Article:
In the meantime, the peace agreement appears to be a sign to the Abiy Ahmed government that toughness is the solution to the problem of rebellious Ethiopian nationalities. The siege of Tigray, the famine, and the killings that amounted to genocide led to the “subjugation” of the people of Tigray and the fulfillment of “100% of our demands,” Ahmed told a crowd of supporters two days after signing the agreement. It now appears that Ahmed will take a similarly tough stance on other Ethiopians, especially after the Oromo-majority Liberation Front, which makes up 34% of the population, announced the capture of towns in the westernmost part of the country. This has exacerbated already difficult security conditions in the country, which is home to representatives of 80 ethnic groups, most of whom have their own liberation fronts demanding separation from Addis Ababa and control of Amhara.

Recently, a peace agreement was signed to silence the guns. But hopes that this will succeed are fading, given the numerous political and military loopholes in the agreement. For example, the disputed western region of Tigray, occupied by Ethiopian Amhara militias since the beginning of the war, is one of the problems plaguing the peace process, and the agreement barely addresses it. The TPLF, which dominated Ethiopian politics for nearly three decades until the election of Prime Minister Abiy Ahmed in 2018, has consistently refused to negotiate on the issue, a position supported by the Amhara, who also lay claim to the region. Even more troubling, the agreement has a “hole the size of Eritrea,” according to Ben Hunter, Africa analyst at news service provider Verisk Maplecroft. Eritrean President Isaias Afwerki “has not signed the agreement and is still pursuing expansionist ambitions,” Hunter told AFP. “He is likely to try to provoke the NFLF into violating the ceasefire,” Hunter added, pointing out that the two sides have been enemies for decades. The Eritrean presence in Tigray, whose troops have been accused of horrific atrocities against civilians, also casts doubt on whether the TPLF will disarm its fighters as it has promised.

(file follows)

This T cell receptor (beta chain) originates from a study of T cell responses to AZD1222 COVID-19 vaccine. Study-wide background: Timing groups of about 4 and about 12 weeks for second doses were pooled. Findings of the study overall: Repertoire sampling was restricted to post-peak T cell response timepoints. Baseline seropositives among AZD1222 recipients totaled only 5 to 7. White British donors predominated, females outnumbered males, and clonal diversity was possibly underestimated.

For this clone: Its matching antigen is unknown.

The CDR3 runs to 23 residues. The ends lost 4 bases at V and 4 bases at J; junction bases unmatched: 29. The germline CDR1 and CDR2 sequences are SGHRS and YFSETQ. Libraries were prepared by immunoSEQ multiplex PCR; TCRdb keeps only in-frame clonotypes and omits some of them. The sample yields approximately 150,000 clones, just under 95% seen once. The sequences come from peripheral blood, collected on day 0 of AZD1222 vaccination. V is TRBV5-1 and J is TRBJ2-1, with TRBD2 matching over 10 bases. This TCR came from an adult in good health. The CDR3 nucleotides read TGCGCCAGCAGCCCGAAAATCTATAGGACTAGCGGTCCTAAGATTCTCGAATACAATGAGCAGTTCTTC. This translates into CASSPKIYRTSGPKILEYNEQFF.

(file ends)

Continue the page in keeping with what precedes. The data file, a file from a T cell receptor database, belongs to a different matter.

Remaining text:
Tigray authorities “will not lay down their arms in exchange for vague promises,” said Benjamin Petrini, a research fellow at the International Institute for Strategic Studies in Washington, referring to the atmosphere of deep mistrust between the parties. “What security guarantees does the TPLF offer for disarmament?” he asked, stressing that the agreement contains “too many unknowns.”

The biggest unanswered question concerns the future of the TPLF, a party whose influence on Ethiopian politics has been undeniable for years, but which now faces an uncertain future.

Shortly after the peace agreement was announced, the head of the negotiating delegation from Tigray, Getachew Reda , acknowledged that his side “made concessions because we need to build trust” But his willingness to meet the government’s demands may not sit well with Tigray’s six million residents, who “paid a heavy price for two years” as the war dragged on.

Viktor Mikhin, corresponding member of RANS, exclusively for the online magazine “New Eastern Outlook.”.